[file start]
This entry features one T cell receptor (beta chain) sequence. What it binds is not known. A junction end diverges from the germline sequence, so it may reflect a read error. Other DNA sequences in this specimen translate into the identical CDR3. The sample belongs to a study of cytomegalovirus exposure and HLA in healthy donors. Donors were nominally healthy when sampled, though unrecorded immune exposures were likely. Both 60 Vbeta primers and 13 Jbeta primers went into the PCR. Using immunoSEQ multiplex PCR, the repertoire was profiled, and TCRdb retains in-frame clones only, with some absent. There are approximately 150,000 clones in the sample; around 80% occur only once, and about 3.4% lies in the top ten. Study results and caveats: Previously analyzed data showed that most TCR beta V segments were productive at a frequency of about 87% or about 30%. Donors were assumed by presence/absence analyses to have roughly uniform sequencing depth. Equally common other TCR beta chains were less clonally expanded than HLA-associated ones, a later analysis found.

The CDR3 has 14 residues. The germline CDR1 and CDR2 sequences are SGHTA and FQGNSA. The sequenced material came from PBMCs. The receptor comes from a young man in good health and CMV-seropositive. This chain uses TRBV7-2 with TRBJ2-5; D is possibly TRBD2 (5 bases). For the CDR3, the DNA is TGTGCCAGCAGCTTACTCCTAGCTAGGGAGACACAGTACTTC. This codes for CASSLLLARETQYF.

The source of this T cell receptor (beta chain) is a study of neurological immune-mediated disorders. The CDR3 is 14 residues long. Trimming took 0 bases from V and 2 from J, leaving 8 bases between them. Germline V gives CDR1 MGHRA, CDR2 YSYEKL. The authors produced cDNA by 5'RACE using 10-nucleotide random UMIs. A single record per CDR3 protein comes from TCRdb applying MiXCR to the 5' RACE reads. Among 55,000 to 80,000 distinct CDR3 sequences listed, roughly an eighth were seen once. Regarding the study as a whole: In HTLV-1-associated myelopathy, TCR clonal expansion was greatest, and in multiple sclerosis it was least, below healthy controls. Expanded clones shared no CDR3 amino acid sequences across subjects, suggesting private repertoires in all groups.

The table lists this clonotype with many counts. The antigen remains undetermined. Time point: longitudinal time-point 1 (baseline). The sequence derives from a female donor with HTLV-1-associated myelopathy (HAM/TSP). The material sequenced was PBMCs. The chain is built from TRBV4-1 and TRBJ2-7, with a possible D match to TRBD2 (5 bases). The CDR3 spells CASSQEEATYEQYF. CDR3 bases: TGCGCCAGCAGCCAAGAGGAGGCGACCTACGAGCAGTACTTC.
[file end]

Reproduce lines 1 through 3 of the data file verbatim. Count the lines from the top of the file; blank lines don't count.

This entry features one T cell receptor (beta chain) sequence. What it binds is not known. A junction end diverges from the germline sequence, so it may reflect a read error. Other DNA sequences in this specimen translate into the identical CDR3. The sample belongs to a study of cytomegalovirus exposure and HLA in healthy donors. Donors were nominally healthy when sampled, though unrecorded immune exposures were likely. Both 60 Vbeta primers and 13 Jbeta primers went into the PCR. Using immunoSEQ multiplex PCR, the repertoire was profiled, and TCRdb retains in-frame clones only, with some absent. There are approximately 150,000 clones in the sample; around 80% occur only once, and about 3.4% lies in the top ten. Study results and caveats: Previously analyzed data showed that most TCR beta V segments were productive at a frequency of about 87% or about 30%. Donors were assumed by presence/absence analyses to have roughly uniform sequencing depth. Equally common other TCR beta chains were less clonally expanded than HLA-associated ones, a later analysis found.

The CDR3 has 14 residues. The germline CDR1 and CDR2 sequences are SGHTA and FQGNSA. The sequenced material came from PBMCs. The receptor comes from a young man in good health and CMV-seropositive. This chain uses TRBV7-2 with TRBJ2-5; D is possibly TRBD2 (5 bases). For the CDR3, the DNA is TGTGCCAGCAGCTTACTCCTAGCTAGGGAGACACAGTACTTC. This codes for CASSLLLARETQYF.

The source of this T cell receptor (beta chain) is a study of neurological immune-mediated disorders. The CDR3 is 14 residues long. Trimming took 0 bases from V and 2 from J, leaving 8 bases between them. Germline V gives CDR1 MGHRA, CDR2 YSYEKL. The authors produced cDNA by 5'RACE using 10-nucleotide random UMIs. A single record per CDR3 protein comes from TCRdb applying MiXCR to the 5' RACE reads. Among 55,000 to 80,000 distinct CDR3 sequences listed, roughly an eighth were seen once. Regarding the study as a whole: In HTLV-1-associated myelopathy, TCR clonal expansion was greatest, and in multiple sclerosis it was least, below healthy controls. Expanded clones shared no CDR3 amino acid sequences across subjects, suggesting private repertoires in all groups.